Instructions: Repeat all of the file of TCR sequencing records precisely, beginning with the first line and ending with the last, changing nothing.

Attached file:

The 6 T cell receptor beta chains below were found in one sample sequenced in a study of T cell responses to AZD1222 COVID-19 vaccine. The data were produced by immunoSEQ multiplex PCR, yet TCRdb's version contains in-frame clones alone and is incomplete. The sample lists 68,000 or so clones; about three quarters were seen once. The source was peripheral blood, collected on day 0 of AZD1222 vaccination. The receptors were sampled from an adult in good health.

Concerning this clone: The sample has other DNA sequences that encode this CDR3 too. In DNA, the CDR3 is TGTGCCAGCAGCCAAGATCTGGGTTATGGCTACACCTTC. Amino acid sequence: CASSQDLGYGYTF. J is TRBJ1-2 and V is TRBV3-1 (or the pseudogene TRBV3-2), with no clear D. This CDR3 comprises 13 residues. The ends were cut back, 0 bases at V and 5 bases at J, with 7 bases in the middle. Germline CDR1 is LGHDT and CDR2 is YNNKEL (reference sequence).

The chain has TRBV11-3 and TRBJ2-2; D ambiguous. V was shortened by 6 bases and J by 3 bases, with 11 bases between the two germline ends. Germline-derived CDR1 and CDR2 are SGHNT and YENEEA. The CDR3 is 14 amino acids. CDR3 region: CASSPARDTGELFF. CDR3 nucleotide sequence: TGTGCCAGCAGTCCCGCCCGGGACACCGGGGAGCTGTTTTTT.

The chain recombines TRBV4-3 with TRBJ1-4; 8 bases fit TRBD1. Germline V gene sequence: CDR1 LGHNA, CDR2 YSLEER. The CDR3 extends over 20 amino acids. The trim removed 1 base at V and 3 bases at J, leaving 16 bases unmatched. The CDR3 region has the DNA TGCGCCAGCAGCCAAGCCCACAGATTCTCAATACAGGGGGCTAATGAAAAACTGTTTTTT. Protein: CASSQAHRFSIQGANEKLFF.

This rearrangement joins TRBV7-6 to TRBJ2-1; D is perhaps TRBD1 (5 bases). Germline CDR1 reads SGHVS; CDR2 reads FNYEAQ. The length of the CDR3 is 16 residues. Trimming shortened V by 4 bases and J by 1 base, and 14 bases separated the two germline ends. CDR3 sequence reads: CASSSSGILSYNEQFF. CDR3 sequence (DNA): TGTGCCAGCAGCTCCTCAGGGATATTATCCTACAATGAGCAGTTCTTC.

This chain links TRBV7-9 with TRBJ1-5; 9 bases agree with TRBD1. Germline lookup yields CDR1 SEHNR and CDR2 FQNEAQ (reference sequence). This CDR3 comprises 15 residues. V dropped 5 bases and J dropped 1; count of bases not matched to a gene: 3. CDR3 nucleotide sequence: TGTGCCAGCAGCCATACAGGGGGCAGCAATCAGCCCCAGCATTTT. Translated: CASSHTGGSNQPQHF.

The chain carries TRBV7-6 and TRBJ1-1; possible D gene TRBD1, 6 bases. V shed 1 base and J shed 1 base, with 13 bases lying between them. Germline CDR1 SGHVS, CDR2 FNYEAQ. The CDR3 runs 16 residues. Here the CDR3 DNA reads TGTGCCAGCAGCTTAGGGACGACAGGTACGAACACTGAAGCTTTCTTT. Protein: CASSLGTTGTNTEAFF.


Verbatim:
The 6 T cell receptor beta chains below were found in one sample sequenced in a study of T cell responses to AZD1222 COVID-19 vaccine. The data were produced by immunoSEQ multiplex PCR, yet TCRdb's version contains in-frame clones alone and is incomplete. The sample lists 68,000 or so clones; about three quarters were seen once. The source was peripheral blood, collected on day 0 of AZD1222 vaccination. The receptors were sampled from an adult in good health.

Concerning this clone: The sample has other DNA sequences that encode this CDR3 too. In DNA, the CDR3 is TGTGCCAGCAGCCAAGATCTGGGTTATGGCTACACCTTC. Amino acid sequence: CASSQDLGYGYTF. J is TRBJ1-2 and V is TRBV3-1 (or the pseudogene TRBV3-2), with no clear D. This CDR3 comprises 13 residues. The ends were cut back, 0 bases at V and 5 bases at J, with 7 bases in the middle. Germline CDR1 is LGHDT and CDR2 is YNNKEL (reference sequence).

The chain has TRBV11-3 and TRBJ2-2; D ambiguous. V was shortened by 6 bases and J by 3 bases, with 11 bases between the two germline ends. Germline-derived CDR1 and CDR2 are SGHNT and YENEEA. The CDR3 is 14 amino acids. CDR3 region: CASSPARDTGELFF. CDR3 nucleotide sequence: TGTGCCAGCAGTCCCGCCCGGGACACCGGGGAGCTGTTTTTT.

The chain recombines TRBV4-3 with TRBJ1-4; 8 bases fit TRBD1. Germline V gene sequence: CDR1 LGHNA, CDR2 YSLEER. The CDR3 extends over 20 amino acids. The trim removed 1 base at V and 3 bases at J, leaving 16 bases unmatched. The CDR3 region has the DNA TGCGCCAGCAGCCAAGCCCACAGATTCTCAATACAGGGGGCTAATGAAAAACTGTTTTTT. Protein: CASSQAHRFSIQGANEKLFF.

This rearrangement joins TRBV7-6 to TRBJ2-1; D is perhaps TRBD1 (5 bases). Germline CDR1 reads SGHVS; CDR2 reads FNYEAQ. The length of the CDR3 is 16 residues. Trimming shortened V by 4 bases and J by 1 base, and 14 bases separated the two germline ends. CDR3 sequence reads: CASSSSGILSYNEQFF. CDR3 sequence (DNA): TGTGCCAGCAGCTCCTCAGGGATATTATCCTACAATGAGCAGTTCTTC.

This chain links TRBV7-9 with TRBJ1-5; 9 bases agree with TRBD1. Germline lookup yields CDR1 SEHNR and CDR2 FQNEAQ (reference sequence). This CDR3 comprises 15 residues. V dropped 5 bases and J dropped 1; count of bases not matched to a gene: 3. CDR3 nucleotide sequence: TGTGCCAGCAGCCATACAGGGGGCAGCAATCAGCCCCAGCATTTT. Translated: CASSHTGGSNQPQHF.

The chain carries TRBV7-6 and TRBJ1-1; possible D gene TRBD1, 6 bases. V shed 1 base and J shed 1 base, with 13 bases lying between them. Germline CDR1 SGHVS, CDR2 FNYEAQ. The CDR3 runs 16 residues. Here the CDR3 DNA reads TGTGCCAGCAGCTTAGGGACGACAGGTACGAACACTGAAGCTTTCTTT. Protein: CASSLGTTGTNTEAFF.